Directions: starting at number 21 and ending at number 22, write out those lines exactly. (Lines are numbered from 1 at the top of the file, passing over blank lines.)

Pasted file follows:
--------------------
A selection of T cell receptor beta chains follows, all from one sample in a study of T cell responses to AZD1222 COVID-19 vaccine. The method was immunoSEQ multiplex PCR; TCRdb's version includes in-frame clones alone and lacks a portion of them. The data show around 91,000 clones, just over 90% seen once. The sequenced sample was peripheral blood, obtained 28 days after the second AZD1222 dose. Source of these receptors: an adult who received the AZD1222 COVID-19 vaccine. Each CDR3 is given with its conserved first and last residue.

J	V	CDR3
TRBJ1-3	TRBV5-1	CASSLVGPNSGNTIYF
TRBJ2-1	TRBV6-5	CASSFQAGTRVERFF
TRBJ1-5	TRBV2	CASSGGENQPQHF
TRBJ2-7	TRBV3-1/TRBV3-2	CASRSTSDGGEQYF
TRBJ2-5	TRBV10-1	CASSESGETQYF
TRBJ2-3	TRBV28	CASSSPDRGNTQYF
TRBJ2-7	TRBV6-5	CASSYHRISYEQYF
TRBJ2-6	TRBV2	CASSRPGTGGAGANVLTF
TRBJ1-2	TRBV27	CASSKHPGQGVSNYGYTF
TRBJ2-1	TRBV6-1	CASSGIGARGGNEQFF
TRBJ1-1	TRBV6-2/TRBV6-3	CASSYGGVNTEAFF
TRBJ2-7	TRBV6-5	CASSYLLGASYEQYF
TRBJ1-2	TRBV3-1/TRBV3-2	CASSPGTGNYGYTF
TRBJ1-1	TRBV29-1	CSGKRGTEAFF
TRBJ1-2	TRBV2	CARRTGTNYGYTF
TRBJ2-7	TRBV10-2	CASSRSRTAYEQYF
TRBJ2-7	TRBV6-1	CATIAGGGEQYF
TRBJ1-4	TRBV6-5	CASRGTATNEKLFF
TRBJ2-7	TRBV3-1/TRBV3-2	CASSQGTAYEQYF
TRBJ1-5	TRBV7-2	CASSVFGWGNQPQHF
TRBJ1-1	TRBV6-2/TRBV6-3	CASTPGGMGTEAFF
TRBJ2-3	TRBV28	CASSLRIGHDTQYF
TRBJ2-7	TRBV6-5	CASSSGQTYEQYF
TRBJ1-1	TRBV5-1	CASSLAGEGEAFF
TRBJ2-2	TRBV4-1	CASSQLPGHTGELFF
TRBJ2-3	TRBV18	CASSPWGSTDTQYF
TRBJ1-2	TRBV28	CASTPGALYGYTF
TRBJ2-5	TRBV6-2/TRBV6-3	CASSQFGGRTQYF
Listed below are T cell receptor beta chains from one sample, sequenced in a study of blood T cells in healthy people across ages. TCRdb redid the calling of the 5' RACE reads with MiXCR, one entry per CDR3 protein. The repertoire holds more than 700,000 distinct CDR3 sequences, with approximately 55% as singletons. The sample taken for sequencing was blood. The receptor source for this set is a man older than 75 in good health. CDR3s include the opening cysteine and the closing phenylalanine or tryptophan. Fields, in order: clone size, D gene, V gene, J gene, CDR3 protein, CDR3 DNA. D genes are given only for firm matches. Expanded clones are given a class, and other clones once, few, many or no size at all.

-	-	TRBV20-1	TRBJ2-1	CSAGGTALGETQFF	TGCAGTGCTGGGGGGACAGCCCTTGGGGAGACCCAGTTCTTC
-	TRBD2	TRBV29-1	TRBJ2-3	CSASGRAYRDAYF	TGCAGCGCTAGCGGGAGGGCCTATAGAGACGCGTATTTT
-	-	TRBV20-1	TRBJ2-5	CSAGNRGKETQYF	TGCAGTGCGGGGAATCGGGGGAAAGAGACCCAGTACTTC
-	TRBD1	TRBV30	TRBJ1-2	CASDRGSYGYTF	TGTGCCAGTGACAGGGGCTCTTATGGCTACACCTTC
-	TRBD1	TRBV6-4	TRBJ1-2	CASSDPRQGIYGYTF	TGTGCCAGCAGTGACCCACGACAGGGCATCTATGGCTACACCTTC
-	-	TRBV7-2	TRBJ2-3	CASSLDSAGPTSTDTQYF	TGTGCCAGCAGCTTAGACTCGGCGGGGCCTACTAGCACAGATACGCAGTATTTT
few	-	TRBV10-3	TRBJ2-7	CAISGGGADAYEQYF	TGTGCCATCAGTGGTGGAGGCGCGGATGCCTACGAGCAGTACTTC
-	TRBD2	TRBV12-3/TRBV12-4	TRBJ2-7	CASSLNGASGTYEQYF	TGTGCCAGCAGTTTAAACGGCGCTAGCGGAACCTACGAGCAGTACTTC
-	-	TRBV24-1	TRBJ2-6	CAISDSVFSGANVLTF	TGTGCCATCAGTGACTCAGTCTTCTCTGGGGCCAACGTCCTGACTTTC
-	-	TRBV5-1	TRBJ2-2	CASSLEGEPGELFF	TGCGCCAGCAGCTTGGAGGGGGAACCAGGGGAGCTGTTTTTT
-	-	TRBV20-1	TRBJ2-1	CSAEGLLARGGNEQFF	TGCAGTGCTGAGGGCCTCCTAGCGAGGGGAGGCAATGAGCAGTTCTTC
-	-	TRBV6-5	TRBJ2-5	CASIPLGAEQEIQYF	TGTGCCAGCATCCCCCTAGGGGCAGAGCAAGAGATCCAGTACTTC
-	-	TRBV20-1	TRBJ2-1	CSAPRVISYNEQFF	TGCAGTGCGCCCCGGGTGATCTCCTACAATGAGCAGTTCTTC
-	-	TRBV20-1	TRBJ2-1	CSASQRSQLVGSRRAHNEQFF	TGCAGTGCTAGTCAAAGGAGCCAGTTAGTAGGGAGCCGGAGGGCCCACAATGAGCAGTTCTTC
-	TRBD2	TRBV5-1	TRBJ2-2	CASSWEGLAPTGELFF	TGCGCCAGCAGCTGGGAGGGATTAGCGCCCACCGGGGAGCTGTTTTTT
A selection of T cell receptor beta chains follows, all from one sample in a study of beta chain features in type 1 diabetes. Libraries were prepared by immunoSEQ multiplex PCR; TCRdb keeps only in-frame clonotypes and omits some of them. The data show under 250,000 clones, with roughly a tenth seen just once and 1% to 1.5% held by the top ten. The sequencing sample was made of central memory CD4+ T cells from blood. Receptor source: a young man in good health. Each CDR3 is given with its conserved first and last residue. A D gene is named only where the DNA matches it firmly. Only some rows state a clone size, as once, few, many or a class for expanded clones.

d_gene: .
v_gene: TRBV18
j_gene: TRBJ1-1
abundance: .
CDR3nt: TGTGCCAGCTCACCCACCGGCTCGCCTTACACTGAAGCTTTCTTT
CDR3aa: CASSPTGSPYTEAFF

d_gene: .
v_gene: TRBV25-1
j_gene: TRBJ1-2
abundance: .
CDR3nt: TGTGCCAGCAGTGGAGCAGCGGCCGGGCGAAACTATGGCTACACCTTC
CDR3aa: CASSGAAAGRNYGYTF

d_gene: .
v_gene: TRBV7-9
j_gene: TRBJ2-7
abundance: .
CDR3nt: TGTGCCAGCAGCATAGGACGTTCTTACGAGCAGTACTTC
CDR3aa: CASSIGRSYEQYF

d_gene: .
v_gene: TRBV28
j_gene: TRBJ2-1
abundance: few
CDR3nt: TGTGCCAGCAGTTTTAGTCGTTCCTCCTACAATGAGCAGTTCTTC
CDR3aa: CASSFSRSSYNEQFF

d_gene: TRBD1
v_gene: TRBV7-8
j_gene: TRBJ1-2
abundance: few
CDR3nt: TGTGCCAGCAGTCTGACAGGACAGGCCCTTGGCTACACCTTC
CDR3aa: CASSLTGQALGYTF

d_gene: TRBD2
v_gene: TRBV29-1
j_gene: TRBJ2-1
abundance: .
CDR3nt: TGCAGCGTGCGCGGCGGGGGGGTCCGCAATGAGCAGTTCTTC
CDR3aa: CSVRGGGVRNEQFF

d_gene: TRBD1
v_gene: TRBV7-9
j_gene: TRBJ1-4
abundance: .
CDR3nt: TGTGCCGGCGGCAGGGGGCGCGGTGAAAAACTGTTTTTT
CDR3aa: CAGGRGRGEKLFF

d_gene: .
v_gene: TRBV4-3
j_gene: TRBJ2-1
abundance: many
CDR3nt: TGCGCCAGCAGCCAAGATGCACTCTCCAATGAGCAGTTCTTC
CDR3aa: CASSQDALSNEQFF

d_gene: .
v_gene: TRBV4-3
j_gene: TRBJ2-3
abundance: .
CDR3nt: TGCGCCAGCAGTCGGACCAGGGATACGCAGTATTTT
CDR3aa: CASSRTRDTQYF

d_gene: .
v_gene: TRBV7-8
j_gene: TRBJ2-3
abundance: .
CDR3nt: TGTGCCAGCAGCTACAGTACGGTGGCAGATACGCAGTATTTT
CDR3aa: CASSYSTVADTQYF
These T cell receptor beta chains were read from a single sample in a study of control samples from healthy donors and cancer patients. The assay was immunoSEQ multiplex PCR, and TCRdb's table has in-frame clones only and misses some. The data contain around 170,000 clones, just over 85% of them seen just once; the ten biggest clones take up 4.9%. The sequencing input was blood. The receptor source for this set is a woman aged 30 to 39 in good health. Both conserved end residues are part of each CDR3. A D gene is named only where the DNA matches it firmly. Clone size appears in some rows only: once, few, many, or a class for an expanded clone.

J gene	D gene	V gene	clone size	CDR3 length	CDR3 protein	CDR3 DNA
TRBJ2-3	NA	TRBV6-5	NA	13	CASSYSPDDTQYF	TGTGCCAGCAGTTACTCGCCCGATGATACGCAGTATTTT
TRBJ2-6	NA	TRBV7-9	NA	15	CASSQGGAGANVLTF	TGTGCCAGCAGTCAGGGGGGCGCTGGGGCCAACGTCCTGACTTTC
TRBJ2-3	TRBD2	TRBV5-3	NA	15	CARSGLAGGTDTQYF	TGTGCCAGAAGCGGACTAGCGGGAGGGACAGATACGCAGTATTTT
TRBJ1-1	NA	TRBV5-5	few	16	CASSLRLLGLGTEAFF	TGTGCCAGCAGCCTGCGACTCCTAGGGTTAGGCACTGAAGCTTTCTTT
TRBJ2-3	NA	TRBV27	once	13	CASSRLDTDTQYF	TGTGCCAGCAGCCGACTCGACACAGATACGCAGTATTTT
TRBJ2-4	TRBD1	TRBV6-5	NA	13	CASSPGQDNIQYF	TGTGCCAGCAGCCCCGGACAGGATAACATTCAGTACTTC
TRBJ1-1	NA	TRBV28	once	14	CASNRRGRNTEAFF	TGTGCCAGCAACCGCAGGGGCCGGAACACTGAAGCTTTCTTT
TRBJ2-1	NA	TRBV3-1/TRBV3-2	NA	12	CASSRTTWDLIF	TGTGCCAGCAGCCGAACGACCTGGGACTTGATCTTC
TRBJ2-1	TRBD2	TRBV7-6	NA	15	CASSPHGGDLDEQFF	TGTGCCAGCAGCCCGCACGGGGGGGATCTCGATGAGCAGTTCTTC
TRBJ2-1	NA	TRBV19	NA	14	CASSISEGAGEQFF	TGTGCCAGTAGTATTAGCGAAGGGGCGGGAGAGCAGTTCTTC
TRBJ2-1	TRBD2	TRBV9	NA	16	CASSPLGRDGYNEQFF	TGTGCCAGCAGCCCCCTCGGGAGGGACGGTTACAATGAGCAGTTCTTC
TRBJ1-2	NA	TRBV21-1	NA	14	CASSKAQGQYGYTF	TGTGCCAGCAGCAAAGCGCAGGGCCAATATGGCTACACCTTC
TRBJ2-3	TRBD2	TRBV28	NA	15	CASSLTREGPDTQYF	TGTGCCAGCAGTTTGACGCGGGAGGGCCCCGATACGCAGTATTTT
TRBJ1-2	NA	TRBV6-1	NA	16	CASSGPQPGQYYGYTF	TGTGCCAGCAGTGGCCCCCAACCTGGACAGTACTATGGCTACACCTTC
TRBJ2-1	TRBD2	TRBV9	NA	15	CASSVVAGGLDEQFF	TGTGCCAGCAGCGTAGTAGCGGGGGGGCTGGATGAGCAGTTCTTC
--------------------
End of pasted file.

TRBJ2-7	TRBV3-1/TRBV3-2	CASSQGTAYEQYF
TRBJ1-5	TRBV7-2	CASSVFGWGNQPQHF